City, county sell most surplus equipment on

Published 6:00 am Sunday, January 3, 2016

By Alyssa Schnugg and Rob Sigler

Email newsletter signup

Oxford and Lafayette County have a lot of vehicles on the road, from police cars to back hoes to garbage trucks. The shop crews for each entitity are responsible for keeping employees, and residents, safe by making sure vehicles are running properly.

But even after major repairs and part replacements, some vehicles become worn to the point that they are no longer viable for the city or county to use. Sometimes needs change and a new updated vehicle is necessary. The local governments are bound by state laws on how to dispose of the old ones, and how to purchase new vehicles.

What is surplus?

In the city of Oxford, City Shop superintendent Bo Ragon is generally the one who decides when a city-owned vehicle becomes unsafe to remain on the road.

Sometimes it’s a matter of cost, as well as safety. Some believe anything can be fixed if enough money is spent. However, when it comes to spending taxpayers’ money, Ragon says the city has to consider what is fiscally the best option as well.

“There’s several factors that go into deciding when to take a vehicle off the road,” he said. “Age, safety and cost. If there’s a whole bunch of things wrong with a vehicle and it will cost $8,000 to fix it when you can get a new one for $15,000, then it’s best to go with a new one.”

Ragon said he’s had vehicles last 25 years on the road and then others, only last 12.

When it’s time to get rid of a vehicle, the Oxford Board of Aldermen, by state law, must either deem the vehicle surplus property or donate the vehicle to another government agency. For example, the city often sends older police vehicles to other cities that may be struggling financially.

After the vehicle is deemed surplus, it is put on, which is basically an EBay for government-owned equipment.

“Only local, state or federal government agencies can put things up for sale,” Ragon said. “But anyone can buy them.”

The state law says the property must be sold via an auction. is an approved method of auction.

To replace the vehicle, the city generally purchases one using a state contract through the Mississippi Department of State Contracts. Generally, a municipality must get three bids to purchase something over $25,000. The state contracts allow cities to skip that process.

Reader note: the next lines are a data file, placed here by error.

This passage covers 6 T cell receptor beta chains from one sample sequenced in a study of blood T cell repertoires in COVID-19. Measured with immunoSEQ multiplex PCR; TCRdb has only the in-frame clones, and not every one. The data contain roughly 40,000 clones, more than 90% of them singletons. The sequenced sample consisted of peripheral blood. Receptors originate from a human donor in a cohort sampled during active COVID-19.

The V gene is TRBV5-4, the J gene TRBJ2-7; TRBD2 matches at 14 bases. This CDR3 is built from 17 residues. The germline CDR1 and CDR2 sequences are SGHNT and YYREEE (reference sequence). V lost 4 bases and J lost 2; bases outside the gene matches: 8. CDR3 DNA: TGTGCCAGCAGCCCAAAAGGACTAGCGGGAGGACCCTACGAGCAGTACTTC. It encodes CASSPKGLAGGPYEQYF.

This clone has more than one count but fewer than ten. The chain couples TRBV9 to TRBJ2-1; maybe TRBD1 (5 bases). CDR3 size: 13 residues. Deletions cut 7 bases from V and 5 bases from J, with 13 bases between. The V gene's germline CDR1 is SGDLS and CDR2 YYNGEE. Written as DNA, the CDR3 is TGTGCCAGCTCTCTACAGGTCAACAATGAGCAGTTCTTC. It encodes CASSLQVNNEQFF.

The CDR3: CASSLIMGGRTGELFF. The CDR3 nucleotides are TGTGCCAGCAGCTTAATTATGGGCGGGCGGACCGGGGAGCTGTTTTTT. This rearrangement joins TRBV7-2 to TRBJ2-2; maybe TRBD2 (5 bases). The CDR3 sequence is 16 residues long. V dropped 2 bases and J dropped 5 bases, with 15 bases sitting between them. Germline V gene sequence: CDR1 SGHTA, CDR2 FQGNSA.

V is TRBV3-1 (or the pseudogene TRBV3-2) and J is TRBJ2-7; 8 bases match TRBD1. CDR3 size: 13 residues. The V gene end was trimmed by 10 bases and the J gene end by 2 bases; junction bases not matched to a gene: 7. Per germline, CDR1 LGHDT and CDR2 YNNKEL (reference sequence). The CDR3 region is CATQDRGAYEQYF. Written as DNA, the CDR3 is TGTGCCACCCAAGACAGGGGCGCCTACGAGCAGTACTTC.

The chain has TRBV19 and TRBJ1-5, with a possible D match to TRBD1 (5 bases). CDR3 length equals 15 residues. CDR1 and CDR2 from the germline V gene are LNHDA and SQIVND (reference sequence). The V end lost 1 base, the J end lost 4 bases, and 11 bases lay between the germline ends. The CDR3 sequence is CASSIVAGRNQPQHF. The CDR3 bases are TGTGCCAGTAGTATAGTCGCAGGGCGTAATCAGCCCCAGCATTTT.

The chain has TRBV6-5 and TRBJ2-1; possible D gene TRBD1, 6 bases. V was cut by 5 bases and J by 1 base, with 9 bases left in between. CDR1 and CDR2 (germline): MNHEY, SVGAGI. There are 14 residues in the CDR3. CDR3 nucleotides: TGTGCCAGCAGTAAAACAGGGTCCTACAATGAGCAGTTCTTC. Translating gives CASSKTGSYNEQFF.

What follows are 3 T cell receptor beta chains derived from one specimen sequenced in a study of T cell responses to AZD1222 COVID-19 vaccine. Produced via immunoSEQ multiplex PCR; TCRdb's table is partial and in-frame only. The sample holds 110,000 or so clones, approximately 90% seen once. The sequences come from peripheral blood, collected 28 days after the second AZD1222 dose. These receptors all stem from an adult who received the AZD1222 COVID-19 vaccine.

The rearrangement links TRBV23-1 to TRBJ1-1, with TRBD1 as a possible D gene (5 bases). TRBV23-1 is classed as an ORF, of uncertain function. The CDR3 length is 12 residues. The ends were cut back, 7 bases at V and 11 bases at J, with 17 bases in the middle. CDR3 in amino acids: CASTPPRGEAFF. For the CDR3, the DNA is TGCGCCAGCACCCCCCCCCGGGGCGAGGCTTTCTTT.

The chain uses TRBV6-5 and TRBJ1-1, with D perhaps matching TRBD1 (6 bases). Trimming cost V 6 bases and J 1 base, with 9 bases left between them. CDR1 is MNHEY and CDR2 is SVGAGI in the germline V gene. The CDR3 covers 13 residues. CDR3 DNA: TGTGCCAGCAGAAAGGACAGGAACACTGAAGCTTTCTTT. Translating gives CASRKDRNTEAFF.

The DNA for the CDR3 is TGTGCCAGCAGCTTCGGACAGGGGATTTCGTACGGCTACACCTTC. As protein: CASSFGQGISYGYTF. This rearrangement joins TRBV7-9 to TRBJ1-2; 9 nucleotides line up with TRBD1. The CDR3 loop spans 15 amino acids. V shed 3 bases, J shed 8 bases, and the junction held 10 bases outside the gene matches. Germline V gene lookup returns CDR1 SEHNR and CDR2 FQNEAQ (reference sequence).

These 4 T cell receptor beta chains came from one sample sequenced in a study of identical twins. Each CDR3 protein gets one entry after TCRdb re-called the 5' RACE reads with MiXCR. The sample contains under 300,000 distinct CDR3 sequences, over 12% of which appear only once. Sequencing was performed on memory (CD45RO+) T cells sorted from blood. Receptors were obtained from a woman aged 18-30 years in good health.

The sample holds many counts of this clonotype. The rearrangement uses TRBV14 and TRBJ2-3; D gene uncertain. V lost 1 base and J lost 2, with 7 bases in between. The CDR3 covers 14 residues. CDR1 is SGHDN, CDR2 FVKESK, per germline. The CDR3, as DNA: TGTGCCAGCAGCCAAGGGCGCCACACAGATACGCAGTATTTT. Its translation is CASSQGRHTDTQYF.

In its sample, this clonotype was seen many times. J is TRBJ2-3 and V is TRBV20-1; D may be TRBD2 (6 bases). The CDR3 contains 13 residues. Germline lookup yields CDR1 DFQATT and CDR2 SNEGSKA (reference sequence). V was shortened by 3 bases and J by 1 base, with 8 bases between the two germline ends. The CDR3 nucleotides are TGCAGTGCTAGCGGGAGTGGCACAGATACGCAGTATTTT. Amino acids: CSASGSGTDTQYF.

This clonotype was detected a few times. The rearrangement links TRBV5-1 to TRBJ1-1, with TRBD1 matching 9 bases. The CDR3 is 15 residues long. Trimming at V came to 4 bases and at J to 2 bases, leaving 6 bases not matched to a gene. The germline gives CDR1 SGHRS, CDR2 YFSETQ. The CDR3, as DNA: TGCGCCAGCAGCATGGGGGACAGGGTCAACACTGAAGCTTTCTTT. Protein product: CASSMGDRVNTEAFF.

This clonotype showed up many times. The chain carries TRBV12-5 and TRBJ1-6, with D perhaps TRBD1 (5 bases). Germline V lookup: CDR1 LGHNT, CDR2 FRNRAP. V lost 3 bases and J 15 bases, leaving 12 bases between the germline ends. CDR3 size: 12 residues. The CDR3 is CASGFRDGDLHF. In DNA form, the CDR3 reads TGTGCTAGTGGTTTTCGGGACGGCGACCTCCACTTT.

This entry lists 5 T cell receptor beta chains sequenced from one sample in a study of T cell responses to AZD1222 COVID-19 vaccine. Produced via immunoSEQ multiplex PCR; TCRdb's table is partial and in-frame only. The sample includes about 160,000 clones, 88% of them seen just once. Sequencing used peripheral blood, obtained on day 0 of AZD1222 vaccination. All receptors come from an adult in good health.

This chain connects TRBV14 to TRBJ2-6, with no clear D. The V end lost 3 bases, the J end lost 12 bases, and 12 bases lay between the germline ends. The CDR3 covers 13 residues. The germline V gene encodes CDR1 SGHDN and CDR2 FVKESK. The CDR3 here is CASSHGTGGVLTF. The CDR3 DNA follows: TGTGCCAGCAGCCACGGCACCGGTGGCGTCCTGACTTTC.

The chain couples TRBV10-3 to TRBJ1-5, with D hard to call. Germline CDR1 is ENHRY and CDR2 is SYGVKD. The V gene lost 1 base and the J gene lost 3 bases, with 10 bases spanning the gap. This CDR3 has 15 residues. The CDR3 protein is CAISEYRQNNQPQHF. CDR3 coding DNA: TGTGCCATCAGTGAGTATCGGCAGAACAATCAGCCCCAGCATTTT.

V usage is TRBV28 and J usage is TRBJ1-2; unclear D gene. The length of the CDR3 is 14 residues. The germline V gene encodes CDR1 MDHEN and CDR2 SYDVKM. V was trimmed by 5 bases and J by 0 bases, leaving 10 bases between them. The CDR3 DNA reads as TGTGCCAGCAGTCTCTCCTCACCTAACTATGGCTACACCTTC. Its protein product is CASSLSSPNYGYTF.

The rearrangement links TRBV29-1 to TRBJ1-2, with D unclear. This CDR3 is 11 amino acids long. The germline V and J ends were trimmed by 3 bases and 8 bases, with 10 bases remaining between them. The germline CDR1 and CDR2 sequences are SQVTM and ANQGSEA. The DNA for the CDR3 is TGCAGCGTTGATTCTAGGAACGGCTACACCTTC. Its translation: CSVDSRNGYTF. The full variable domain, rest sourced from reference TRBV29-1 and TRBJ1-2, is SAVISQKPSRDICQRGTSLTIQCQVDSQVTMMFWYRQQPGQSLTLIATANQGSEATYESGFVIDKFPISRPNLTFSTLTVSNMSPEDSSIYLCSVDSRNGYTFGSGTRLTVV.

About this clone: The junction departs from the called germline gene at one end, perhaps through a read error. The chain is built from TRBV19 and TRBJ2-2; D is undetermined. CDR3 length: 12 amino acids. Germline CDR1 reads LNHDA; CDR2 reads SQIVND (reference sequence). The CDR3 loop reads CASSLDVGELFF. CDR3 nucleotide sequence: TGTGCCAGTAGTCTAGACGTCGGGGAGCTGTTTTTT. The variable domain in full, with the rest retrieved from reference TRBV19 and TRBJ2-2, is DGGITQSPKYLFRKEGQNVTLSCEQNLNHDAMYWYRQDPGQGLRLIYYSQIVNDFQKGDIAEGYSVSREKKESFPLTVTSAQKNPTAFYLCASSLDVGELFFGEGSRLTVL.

“The state has talked to the manufactures and negotiated prices for vehicles statewide,” Ragon said. “The state has gone through the bidding process for us essentially.”

The city can go online and find the dealerships that have worked out contracts with the state that gives cities and counties new vehicles at a much lower cost than if purchased outside of a state contract or if a single person walked into a dealer and tried to purchase the same vehicle.

The city also uses state contracts for its fuel through Fuelman.

“We usually get gas for 28 cents or so less than at the pumps,” Ragon said. “We use a credit card and the gas company itself, like Shell or Chevron reimburses the local gas station.”

Similar in county

Lafayette County uses similar procedures, according to supervisor Jeff Busby. Most of the surplus vehicles and equipment, such as backhoes, are sold through

Road manager Jerry Haynie makes the determination when a vehicle or equipment is deemed ready for surplus and presents his recommendation to the board of supervisors who make the final decision.

“A lot of it has to do with how many miles is on a vehicle, if it’s been wrecked or if the airbags have deployed,” Haynie said. “There are a whole set of different factors. But we work real close with the board.”

Haynie and the road department crew also work with the Lafayette County Sheriff’s Department to perform maintenance on patrol vehicles, as well as help the LCSD when it is time to put vehicles up for auction through

“Some of their older cars we keep for longer periods of time,” Haynie said. “We keep them as long as the sheriff’s department has got them going. If a motor goes out in a patrol car, we’ll keep it to salvage the transmission or rear end. After a while, we’ll help them out with what they’re going to sell. We work with Sheriff (Buddy) East and help them out.”

The county has mechanics at the road department who strip parts from other vehicles and equipment to keep the fleet running, but they must also consider safety if a vehicle is continuously being repaired.

“They salvage what they can to keep them running as long as they can,” Busby said. “But if a vehicle gets to the point it is costing the county more for upkeep or the parts cost more than what it’s worth, then they decide it is ready for surplus.”

Other department heads also make recommendations to the board concerning surplus items.

Busby said the county also has other equipment, such as copiers, that are deemed surplus and placed on the to auction.